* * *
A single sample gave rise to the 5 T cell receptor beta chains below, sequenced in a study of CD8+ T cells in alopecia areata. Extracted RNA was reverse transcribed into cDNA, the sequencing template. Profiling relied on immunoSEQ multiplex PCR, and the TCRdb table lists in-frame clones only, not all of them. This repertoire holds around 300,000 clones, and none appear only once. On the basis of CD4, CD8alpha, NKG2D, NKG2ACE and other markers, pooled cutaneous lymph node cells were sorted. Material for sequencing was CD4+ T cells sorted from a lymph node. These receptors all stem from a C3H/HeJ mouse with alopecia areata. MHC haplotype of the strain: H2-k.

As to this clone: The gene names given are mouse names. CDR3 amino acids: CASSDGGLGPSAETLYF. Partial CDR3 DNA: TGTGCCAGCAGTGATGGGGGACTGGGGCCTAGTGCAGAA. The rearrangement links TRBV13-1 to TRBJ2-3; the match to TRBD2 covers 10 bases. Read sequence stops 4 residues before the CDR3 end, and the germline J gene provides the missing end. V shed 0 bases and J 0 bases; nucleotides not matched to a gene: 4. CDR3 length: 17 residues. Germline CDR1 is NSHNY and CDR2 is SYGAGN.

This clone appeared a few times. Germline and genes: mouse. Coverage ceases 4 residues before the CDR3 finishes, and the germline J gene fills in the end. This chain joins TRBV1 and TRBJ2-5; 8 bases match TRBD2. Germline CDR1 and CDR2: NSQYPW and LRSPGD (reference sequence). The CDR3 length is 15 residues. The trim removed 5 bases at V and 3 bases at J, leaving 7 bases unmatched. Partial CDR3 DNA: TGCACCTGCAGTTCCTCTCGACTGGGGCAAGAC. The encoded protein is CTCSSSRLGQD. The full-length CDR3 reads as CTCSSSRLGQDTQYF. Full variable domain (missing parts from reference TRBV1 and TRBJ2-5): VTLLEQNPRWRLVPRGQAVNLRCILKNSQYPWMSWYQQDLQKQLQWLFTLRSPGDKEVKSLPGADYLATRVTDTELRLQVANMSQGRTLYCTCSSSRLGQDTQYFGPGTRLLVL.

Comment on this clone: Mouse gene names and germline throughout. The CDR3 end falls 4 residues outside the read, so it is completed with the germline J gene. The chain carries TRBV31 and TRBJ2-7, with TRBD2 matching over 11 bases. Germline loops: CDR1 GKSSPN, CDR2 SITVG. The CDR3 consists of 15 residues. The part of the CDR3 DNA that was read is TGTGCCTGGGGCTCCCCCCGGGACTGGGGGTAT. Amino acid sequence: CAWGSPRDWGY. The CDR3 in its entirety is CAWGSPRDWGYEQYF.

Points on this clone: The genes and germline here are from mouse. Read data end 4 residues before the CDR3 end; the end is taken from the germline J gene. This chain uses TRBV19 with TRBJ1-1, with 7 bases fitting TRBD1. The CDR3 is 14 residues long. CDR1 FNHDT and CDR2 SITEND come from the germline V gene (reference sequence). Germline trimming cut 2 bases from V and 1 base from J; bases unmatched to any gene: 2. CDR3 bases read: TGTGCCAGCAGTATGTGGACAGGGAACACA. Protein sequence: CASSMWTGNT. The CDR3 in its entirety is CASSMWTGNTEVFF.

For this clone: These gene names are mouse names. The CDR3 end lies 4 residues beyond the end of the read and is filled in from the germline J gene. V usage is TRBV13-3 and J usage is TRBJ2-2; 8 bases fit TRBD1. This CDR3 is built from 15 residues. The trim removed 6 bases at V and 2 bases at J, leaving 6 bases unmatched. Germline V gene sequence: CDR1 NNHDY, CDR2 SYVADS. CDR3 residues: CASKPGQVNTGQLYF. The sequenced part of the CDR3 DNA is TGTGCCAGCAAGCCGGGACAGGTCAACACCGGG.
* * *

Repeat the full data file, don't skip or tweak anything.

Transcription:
A single sample gave rise to the 5 T cell receptor beta chains below, sequenced in a study of CD8+ T cells in alopecia areata. Extracted RNA was reverse transcribed into cDNA, the sequencing template. Profiling relied on immunoSEQ multiplex PCR, and the TCRdb table lists in-frame clones only, not all of them. This repertoire holds around 300,000 clones, and none appear only once. On the basis of CD4, CD8alpha, NKG2D, NKG2ACE and other markers, pooled cutaneous lymph node cells were sorted. Material for sequencing was CD4+ T cells sorted from a lymph node. These receptors all stem from a C3H/HeJ mouse with alopecia areata. MHC haplotype of the strain: H2-k.

As to this clone: The gene names given are mouse names. CDR3 amino acids: CASSDGGLGPSAETLYF. Partial CDR3 DNA: TGTGCCAGCAGTGATGGGGGACTGGGGCCTAGTGCAGAA. The rearrangement links TRBV13-1 to TRBJ2-3; the match to TRBD2 covers 10 bases. Read sequence stops 4 residues before the CDR3 end, and the germline J gene provides the missing end. V shed 0 bases and J 0 bases; nucleotides not matched to a gene: 4. CDR3 length: 17 residues. Germline CDR1 is NSHNY and CDR2 is SYGAGN.

This clone appeared a few times. Germline and genes: mouse. Coverage ceases 4 residues before the CDR3 finishes, and the germline J gene fills in the end. This chain joins TRBV1 and TRBJ2-5; 8 bases match TRBD2. Germline CDR1 and CDR2: NSQYPW and LRSPGD (reference sequence). The CDR3 length is 15 residues. The trim removed 5 bases at V and 3 bases at J, leaving 7 bases unmatched. Partial CDR3 DNA: TGCACCTGCAGTTCCTCTCGACTGGGGCAAGAC. The encoded protein is CTCSSSRLGQD. The full-length CDR3 reads as CTCSSSRLGQDTQYF. Full variable domain (missing parts from reference TRBV1 and TRBJ2-5): VTLLEQNPRWRLVPRGQAVNLRCILKNSQYPWMSWYQQDLQKQLQWLFTLRSPGDKEVKSLPGADYLATRVTDTELRLQVANMSQGRTLYCTCSSSRLGQDTQYFGPGTRLLVL.

Comment on this clone: Mouse gene names and germline throughout. The CDR3 end falls 4 residues outside the read, so it is completed with the germline J gene. The chain carries TRBV31 and TRBJ2-7, with TRBD2 matching over 11 bases. Germline loops: CDR1 GKSSPN, CDR2 SITVG. The CDR3 consists of 15 residues. The part of the CDR3 DNA that was read is TGTGCCTGGGGCTCCCCCCGGGACTGGGGGTAT. Amino acid sequence: CAWGSPRDWGY. The CDR3 in its entirety is CAWGSPRDWGYEQYF.

Points on this clone: The genes and germline here are from mouse. Read data end 4 residues before the CDR3 end; the end is taken from the germline J gene. This chain uses TRBV19 with TRBJ1-1, with 7 bases fitting TRBD1. The CDR3 is 14 residues long. CDR1 FNHDT and CDR2 SITEND come from the germline V gene (reference sequence). Germline trimming cut 2 bases from V and 1 base from J; bases unmatched to any gene: 2. CDR3 bases read: TGTGCCAGCAGTATGTGGACAGGGAACACA. Protein sequence: CASSMWTGNT. The CDR3 in its entirety is CASSMWTGNTEVFF.

For this clone: These gene names are mouse names. The CDR3 end lies 4 residues beyond the end of the read and is filled in from the germline J gene. V usage is TRBV13-3 and J usage is TRBJ2-2; 8 bases fit TRBD1. This CDR3 is built from 15 residues. The trim removed 6 bases at V and 2 bases at J, leaving 6 bases unmatched. Germline V gene sequence: CDR1 NNHDY, CDR2 SYVADS. CDR3 residues: CASKPGQVNTGQLYF. The sequenced part of the CDR3 DNA is TGTGCCAGCAAGCCGGGACAGGTCAACACCGGG.